Thursday, March 17, 2016

My CSA Box and What I Do With It

At some point toward the beginning of my foray into plant based eating, I discovered a farm that does organic vegetable-basket deliveries. Excitedly, I decided to subscribe and I began receiving the box every week. I so looked forward to filling out my form every Friday and opening the door to my fresh bounty each Wednesday morning. Eventually, I decided that getting the box every week was too expensive for me and I stopped the subscription. A few weeks ago, upon finishing Dr. Greger's How Not to Die, I thought to restart my subscription, opting for every other week, more or less. 

There are many things that I like about this subscription service. First of all, I love the idea of supporting a small local farm. Secondly, all the vegetables that come are not only organic but are strictly seasonal, meaning you won't find anything that has spent hours of travel making its way to my door. Since ending my subscription last time, my dietary needs have changed. I am now very sensitive to nightshade vegetables, meaning that the core of the baskets (potatoes, tomatoes, peppers) are not useful to me. Thankfully, the site gives you the option to swap out things you don't want for like vegetables and I asked that they put that request into my file so they know. This means that most of my box is usually root vegetables and greens. 

This week's box came with two bunches of collards, one bunch of spinach, some cucumbers, some peppers (they added to everyone's boxes-- I don't know what to do with them!), fresh fava beans, beets, carrots, fennel, a couple of turnips, lots of onions, and lettuce.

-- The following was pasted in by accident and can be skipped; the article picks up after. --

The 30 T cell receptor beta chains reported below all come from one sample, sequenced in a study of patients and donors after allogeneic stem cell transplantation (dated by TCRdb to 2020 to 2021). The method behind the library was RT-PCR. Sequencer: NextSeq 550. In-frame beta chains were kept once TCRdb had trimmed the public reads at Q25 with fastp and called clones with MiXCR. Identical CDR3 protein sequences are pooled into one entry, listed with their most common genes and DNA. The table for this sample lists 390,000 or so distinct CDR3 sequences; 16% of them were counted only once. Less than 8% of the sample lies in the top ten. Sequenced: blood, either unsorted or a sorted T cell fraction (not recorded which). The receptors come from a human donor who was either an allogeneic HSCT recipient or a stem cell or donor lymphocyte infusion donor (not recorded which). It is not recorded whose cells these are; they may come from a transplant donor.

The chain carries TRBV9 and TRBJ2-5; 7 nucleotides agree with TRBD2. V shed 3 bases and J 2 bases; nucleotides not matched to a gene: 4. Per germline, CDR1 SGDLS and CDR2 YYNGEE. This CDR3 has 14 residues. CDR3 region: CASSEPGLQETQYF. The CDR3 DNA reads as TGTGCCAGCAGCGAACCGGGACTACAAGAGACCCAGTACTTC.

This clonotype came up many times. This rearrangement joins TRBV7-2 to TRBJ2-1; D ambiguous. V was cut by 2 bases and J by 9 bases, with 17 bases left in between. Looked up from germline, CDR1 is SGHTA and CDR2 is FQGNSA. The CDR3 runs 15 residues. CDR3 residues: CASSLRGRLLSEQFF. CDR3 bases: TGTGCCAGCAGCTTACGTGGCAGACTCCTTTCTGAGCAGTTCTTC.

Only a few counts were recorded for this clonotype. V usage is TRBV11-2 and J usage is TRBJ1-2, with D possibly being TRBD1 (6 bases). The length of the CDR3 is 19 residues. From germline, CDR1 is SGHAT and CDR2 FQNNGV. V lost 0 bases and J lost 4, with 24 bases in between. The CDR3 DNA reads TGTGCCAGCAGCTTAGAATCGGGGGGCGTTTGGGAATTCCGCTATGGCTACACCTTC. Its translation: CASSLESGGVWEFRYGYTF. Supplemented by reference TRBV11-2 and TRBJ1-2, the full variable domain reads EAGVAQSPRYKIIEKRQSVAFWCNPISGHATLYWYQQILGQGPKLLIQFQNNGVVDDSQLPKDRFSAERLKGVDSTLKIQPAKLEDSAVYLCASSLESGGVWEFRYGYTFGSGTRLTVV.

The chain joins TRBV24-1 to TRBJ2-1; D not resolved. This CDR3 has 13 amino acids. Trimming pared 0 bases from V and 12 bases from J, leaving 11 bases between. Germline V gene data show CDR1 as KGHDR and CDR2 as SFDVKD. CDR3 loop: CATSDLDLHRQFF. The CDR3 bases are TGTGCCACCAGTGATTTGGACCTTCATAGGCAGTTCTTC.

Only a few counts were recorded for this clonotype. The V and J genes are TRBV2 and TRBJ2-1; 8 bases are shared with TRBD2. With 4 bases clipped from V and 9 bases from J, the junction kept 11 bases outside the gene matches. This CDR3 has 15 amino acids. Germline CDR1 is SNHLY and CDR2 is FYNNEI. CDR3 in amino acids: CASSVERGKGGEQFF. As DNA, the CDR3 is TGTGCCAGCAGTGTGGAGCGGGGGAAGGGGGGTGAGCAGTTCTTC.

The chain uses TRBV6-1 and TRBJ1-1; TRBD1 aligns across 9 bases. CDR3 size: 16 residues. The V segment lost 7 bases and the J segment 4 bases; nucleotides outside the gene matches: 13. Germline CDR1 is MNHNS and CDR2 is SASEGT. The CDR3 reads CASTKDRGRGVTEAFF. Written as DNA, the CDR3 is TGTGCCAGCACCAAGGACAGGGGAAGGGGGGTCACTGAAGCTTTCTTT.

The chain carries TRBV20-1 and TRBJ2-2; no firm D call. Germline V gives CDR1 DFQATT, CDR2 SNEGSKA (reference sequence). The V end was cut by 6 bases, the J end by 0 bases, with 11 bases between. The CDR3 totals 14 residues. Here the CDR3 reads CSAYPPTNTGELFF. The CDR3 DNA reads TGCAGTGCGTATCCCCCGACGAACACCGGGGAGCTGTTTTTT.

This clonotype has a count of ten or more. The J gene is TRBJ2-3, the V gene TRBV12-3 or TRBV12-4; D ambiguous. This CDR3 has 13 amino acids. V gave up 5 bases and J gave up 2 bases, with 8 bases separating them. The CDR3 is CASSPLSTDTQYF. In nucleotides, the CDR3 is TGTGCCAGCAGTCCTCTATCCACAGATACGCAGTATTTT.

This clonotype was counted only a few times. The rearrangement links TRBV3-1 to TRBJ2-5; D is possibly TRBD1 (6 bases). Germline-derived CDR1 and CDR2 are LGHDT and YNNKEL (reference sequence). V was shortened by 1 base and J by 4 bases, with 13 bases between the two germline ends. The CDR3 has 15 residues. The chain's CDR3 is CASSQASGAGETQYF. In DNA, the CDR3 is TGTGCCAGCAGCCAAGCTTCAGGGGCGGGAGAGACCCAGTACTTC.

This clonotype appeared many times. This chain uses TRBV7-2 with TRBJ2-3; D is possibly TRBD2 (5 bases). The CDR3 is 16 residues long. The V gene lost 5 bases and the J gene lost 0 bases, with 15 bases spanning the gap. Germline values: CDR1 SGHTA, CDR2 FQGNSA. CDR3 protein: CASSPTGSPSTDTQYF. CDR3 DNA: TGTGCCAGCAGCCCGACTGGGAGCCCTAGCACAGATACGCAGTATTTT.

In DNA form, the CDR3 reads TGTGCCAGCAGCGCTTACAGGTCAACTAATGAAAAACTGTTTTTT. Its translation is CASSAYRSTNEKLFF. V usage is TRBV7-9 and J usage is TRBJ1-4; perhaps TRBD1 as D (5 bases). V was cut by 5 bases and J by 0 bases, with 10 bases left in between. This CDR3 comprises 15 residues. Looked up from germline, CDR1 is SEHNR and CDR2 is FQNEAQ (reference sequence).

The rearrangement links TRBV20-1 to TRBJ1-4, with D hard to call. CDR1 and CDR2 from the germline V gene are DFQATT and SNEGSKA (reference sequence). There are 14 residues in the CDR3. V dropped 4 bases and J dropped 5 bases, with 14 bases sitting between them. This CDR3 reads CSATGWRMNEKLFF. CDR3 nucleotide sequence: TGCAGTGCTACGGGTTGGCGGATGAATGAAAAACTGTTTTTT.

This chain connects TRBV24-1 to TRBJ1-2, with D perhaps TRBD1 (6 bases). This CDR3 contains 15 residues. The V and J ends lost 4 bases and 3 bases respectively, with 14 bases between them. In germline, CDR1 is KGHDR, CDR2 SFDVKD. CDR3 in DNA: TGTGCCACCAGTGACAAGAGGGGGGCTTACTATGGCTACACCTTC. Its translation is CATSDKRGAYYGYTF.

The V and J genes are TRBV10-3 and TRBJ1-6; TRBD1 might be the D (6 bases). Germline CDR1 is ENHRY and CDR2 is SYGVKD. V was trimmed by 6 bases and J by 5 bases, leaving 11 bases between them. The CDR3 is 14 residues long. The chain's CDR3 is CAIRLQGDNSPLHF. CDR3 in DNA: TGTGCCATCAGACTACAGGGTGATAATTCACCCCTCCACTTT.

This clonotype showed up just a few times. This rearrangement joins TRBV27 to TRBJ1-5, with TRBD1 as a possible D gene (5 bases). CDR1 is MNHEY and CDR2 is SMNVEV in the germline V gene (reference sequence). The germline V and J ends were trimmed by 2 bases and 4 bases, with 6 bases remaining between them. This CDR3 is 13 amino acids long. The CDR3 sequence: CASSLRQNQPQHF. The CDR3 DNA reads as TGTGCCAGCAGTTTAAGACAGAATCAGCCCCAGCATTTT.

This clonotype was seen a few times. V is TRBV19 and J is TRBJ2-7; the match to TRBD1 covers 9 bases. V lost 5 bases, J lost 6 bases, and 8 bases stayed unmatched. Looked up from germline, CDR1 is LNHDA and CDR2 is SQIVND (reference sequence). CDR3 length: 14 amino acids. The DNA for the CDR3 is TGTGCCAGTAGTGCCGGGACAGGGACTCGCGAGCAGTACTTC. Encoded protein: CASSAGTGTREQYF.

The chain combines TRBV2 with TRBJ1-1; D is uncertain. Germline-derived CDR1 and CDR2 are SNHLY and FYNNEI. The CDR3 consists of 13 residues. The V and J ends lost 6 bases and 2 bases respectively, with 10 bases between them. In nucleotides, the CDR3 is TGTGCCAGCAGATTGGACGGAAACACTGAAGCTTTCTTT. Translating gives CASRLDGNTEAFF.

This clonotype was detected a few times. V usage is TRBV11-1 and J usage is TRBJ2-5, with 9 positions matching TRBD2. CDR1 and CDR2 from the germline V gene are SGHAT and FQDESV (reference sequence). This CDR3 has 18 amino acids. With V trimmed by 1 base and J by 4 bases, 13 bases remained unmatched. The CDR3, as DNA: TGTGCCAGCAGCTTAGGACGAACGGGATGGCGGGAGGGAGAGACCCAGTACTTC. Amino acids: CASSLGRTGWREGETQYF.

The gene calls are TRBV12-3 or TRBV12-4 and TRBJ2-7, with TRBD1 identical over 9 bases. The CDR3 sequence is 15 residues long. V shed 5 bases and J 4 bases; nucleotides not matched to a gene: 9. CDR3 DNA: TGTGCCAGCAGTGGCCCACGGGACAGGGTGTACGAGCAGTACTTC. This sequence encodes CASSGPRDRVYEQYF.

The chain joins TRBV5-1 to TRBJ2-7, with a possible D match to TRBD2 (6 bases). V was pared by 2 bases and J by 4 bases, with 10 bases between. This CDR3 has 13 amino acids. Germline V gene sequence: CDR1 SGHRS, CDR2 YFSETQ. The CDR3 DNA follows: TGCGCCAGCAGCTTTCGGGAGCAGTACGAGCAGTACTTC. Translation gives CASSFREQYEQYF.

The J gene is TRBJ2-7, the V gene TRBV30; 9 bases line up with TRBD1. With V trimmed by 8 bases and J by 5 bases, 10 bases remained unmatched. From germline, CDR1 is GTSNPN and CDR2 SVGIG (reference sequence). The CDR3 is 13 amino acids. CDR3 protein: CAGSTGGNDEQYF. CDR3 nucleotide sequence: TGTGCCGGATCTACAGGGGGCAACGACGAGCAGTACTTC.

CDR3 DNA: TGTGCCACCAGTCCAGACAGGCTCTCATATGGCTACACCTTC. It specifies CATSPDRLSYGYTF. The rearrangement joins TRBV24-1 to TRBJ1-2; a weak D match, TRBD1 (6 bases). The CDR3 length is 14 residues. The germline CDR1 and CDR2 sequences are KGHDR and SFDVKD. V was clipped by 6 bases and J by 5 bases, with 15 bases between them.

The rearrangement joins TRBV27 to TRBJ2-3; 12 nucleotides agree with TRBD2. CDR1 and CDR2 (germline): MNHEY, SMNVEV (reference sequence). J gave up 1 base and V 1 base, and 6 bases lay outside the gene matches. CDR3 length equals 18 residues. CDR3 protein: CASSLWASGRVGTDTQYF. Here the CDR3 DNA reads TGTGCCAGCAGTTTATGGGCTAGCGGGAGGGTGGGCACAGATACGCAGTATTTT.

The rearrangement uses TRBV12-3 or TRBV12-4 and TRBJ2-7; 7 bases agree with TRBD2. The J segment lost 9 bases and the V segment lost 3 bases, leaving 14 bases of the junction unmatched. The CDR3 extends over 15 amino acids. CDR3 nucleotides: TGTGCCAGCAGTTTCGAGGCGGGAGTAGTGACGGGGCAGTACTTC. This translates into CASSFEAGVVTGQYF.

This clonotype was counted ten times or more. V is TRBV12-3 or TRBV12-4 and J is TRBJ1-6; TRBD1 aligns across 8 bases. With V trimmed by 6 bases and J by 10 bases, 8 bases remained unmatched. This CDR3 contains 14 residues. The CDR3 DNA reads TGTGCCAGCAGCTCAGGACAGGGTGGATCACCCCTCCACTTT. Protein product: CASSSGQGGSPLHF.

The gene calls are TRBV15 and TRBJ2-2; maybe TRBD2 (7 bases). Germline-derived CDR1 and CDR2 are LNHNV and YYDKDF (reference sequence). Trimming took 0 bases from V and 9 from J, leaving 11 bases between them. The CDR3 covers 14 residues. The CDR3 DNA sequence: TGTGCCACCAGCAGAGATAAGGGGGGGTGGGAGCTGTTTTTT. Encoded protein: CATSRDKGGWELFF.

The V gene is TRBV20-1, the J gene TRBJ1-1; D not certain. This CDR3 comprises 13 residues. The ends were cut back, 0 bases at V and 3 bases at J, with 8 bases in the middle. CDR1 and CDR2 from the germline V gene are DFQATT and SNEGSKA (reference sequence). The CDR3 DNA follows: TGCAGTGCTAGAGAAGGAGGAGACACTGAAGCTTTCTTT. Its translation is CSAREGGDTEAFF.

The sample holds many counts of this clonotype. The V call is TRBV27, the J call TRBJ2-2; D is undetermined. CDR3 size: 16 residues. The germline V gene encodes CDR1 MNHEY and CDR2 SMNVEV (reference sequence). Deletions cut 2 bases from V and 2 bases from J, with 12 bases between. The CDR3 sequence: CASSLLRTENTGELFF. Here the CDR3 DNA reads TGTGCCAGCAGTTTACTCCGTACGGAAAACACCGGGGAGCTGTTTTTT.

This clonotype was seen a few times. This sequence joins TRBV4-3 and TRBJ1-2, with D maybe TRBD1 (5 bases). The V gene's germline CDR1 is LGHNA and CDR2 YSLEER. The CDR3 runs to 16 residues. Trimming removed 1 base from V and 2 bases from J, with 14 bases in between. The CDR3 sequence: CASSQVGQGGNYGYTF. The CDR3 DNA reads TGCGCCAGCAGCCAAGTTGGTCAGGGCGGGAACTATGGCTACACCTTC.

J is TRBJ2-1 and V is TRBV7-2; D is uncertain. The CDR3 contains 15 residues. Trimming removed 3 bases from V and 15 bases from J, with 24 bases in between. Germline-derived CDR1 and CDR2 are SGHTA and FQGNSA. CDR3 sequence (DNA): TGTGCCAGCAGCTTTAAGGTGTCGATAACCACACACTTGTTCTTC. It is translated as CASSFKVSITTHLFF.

Generally, my approach to how to use the contents of the box is to use the vegetables in their plain, cooked state and not try to incorporate them into dishes. (Although this time, I realize I could have used the spinach for an upcoming recipe!) The first thing I did when I got home from work was get to work on the fava beans. I shelled them, boiled and blanched them and then peeled of the waxy coating. I enjoyed the favas as my mid-morning snack today. Next, I proceeded to peel and chop the beets and turnips. I cooked them very simply in the pressure cooker and enjoy them has a side dish every day with my lunch. The most labor intensive task is washing all of the collards, beet greens and spinach. After I wash them all, I steam them in the pressure cooker and then freeze them in one cup portions to get my daily servings of greens. The onions get put away for regular use. The cucumbers and carrots will be good for dips and the fennel and lettuce... Gotta find a good use for them. And the peppers? Any takers?

If any of you readers are local to me, you can read more about this service at 

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